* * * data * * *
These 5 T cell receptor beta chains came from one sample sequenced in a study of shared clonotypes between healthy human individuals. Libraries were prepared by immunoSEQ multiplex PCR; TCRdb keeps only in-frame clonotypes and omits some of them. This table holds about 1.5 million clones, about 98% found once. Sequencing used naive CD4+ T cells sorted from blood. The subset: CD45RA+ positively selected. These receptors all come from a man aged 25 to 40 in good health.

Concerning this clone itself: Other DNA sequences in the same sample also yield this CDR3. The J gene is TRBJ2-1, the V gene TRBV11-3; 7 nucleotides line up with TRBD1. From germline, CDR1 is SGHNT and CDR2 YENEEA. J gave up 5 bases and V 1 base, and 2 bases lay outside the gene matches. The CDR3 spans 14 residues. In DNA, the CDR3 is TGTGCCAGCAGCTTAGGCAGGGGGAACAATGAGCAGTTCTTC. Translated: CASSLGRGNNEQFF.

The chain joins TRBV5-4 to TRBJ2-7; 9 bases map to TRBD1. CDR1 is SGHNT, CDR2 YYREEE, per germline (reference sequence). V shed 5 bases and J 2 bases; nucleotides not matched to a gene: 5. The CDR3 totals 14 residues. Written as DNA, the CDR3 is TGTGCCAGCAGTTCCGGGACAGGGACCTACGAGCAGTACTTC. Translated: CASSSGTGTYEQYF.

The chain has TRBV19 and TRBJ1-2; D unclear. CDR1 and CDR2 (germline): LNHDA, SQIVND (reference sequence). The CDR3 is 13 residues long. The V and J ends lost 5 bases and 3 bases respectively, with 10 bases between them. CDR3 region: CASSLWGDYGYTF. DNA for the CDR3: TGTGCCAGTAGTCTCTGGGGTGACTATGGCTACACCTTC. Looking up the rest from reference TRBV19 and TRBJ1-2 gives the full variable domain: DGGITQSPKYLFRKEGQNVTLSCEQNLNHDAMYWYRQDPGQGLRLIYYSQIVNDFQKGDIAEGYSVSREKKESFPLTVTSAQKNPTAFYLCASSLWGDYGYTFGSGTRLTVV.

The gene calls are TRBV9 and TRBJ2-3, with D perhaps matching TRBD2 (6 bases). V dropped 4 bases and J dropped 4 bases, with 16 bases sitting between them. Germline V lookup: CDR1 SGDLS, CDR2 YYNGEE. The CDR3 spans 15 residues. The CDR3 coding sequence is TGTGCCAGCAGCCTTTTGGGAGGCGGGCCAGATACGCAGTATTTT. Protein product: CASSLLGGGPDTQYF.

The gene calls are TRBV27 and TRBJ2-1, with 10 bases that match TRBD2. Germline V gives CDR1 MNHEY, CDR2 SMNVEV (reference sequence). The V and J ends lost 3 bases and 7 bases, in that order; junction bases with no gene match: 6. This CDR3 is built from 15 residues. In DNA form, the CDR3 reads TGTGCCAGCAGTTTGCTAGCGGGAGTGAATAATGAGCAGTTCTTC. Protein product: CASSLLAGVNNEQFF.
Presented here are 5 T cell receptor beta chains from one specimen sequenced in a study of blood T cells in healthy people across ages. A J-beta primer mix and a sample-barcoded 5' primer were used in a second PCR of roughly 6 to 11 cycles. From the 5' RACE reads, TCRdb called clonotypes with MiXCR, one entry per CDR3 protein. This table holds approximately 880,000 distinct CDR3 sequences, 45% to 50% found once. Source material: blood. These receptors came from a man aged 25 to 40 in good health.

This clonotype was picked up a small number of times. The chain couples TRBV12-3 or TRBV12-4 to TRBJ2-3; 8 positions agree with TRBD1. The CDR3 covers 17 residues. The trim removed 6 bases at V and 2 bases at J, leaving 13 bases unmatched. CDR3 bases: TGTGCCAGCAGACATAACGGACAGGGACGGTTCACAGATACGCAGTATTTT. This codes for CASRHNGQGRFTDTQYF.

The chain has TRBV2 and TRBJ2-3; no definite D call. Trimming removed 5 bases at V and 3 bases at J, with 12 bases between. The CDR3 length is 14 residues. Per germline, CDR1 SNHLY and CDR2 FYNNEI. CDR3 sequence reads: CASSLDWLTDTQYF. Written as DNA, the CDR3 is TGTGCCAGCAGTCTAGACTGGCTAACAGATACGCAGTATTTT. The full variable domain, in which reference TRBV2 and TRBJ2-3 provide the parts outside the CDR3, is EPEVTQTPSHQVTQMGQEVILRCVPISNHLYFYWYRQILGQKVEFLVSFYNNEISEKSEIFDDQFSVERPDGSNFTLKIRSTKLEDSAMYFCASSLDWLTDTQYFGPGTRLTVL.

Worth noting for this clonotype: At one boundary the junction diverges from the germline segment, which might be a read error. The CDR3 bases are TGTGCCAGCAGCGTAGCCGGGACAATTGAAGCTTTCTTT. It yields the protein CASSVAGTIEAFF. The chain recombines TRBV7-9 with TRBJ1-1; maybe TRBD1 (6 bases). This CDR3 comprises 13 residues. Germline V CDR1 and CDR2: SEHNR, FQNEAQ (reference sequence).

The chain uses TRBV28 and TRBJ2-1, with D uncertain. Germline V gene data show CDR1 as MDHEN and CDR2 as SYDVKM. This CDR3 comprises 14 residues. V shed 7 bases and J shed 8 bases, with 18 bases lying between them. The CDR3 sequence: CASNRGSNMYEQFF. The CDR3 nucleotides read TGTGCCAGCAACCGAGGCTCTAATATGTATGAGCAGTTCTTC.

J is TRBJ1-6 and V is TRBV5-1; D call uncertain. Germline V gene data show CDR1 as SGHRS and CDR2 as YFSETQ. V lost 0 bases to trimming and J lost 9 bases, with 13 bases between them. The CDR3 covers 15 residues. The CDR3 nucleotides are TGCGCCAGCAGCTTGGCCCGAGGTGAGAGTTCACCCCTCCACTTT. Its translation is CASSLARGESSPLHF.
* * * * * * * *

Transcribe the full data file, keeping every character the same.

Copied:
These 5 T cell receptor beta chains came from one sample sequenced in a study of shared clonotypes between healthy human individuals. Libraries were prepared by immunoSEQ multiplex PCR; TCRdb keeps only in-frame clonotypes and omits some of them. This table holds about 1.5 million clones, about 98% found once. Sequencing used naive CD4+ T cells sorted from blood. The subset: CD45RA+ positively selected. These receptors all come from a man aged 25 to 40 in good health.

Concerning this clone itself: Other DNA sequences in the same sample also yield this CDR3. The J gene is TRBJ2-1, the V gene TRBV11-3; 7 nucleotides line up with TRBD1. From germline, CDR1 is SGHNT and CDR2 YENEEA. J gave up 5 bases and V 1 base, and 2 bases lay outside the gene matches. The CDR3 spans 14 residues. In DNA, the CDR3 is TGTGCCAGCAGCTTAGGCAGGGGGAACAATGAGCAGTTCTTC. Translated: CASSLGRGNNEQFF.

The chain joins TRBV5-4 to TRBJ2-7; 9 bases map to TRBD1. CDR1 is SGHNT, CDR2 YYREEE, per germline (reference sequence). V shed 5 bases and J 2 bases; nucleotides not matched to a gene: 5. The CDR3 totals 14 residues. Written as DNA, the CDR3 is TGTGCCAGCAGTTCCGGGACAGGGACCTACGAGCAGTACTTC. Translated: CASSSGTGTYEQYF.

The chain has TRBV19 and TRBJ1-2; D unclear. CDR1 and CDR2 (germline): LNHDA, SQIVND (reference sequence). The CDR3 is 13 residues long. The V and J ends lost 5 bases and 3 bases respectively, with 10 bases between them. CDR3 region: CASSLWGDYGYTF. DNA for the CDR3: TGTGCCAGTAGTCTCTGGGGTGACTATGGCTACACCTTC. Looking up the rest from reference TRBV19 and TRBJ1-2 gives the full variable domain: DGGITQSPKYLFRKEGQNVTLSCEQNLNHDAMYWYRQDPGQGLRLIYYSQIVNDFQKGDIAEGYSVSREKKESFPLTVTSAQKNPTAFYLCASSLWGDYGYTFGSGTRLTVV.

The gene calls are TRBV9 and TRBJ2-3, with D perhaps matching TRBD2 (6 bases). V dropped 4 bases and J dropped 4 bases, with 16 bases sitting between them. Germline V lookup: CDR1 SGDLS, CDR2 YYNGEE. The CDR3 spans 15 residues. The CDR3 coding sequence is TGTGCCAGCAGCCTTTTGGGAGGCGGGCCAGATACGCAGTATTTT. Protein product: CASSLLGGGPDTQYF.

The gene calls are TRBV27 and TRBJ2-1, with 10 bases that match TRBD2. Germline V gives CDR1 MNHEY, CDR2 SMNVEV (reference sequence). The V and J ends lost 3 bases and 7 bases, in that order; junction bases with no gene match: 6. This CDR3 is built from 15 residues. In DNA form, the CDR3 reads TGTGCCAGCAGTTTGCTAGCGGGAGTGAATAATGAGCAGTTCTTC. Protein product: CASSLLAGVNNEQFF.
Presented here are 5 T cell receptor beta chains from one specimen sequenced in a study of blood T cells in healthy people across ages. A J-beta primer mix and a sample-barcoded 5' primer were used in a second PCR of roughly 6 to 11 cycles. From the 5' RACE reads, TCRdb called clonotypes with MiXCR, one entry per CDR3 protein. This table holds approximately 880,000 distinct CDR3 sequences, 45% to 50% found once. Source material: blood. These receptors came from a man aged 25 to 40 in good health.

This clonotype was picked up a small number of times. The chain couples TRBV12-3 or TRBV12-4 to TRBJ2-3; 8 positions agree with TRBD1. The CDR3 covers 17 residues. The trim removed 6 bases at V and 2 bases at J, leaving 13 bases unmatched. CDR3 bases: TGTGCCAGCAGACATAACGGACAGGGACGGTTCACAGATACGCAGTATTTT. This codes for CASRHNGQGRFTDTQYF.

The chain has TRBV2 and TRBJ2-3; no definite D call. Trimming removed 5 bases at V and 3 bases at J, with 12 bases between. The CDR3 length is 14 residues. Per germline, CDR1 SNHLY and CDR2 FYNNEI. CDR3 sequence reads: CASSLDWLTDTQYF. Written as DNA, the CDR3 is TGTGCCAGCAGTCTAGACTGGCTAACAGATACGCAGTATTTT. The full variable domain, in which reference TRBV2 and TRBJ2-3 provide the parts outside the CDR3, is EPEVTQTPSHQVTQMGQEVILRCVPISNHLYFYWYRQILGQKVEFLVSFYNNEISEKSEIFDDQFSVERPDGSNFTLKIRSTKLEDSAMYFCASSLDWLTDTQYFGPGTRLTVL.

Worth noting for this clonotype: At one boundary the junction diverges from the germline segment, which might be a read error. The CDR3 bases are TGTGCCAGCAGCGTAGCCGGGACAATTGAAGCTTTCTTT. It yields the protein CASSVAGTIEAFF. The chain recombines TRBV7-9 with TRBJ1-1; maybe TRBD1 (6 bases). This CDR3 comprises 13 residues. Germline V CDR1 and CDR2: SEHNR, FQNEAQ (reference sequence).

The chain uses TRBV28 and TRBJ2-1, with D uncertain. Germline V gene data show CDR1 as MDHEN and CDR2 as SYDVKM. This CDR3 comprises 14 residues. V shed 7 bases and J shed 8 bases, with 18 bases lying between them. The CDR3 sequence: CASNRGSNMYEQFF. The CDR3 nucleotides read TGTGCCAGCAACCGAGGCTCTAATATGTATGAGCAGTTCTTC.

J is TRBJ1-6 and V is TRBV5-1; D call uncertain. Germline V gene data show CDR1 as SGHRS and CDR2 as YFSETQ. V lost 0 bases to trimming and J lost 9 bases, with 13 bases between them. The CDR3 covers 15 residues. The CDR3 nucleotides are TGCGCCAGCAGCTTGGCCCGAGGTGAGAGTTCACCCCTCCACTTT. Its translation is CASSLARGESSPLHF.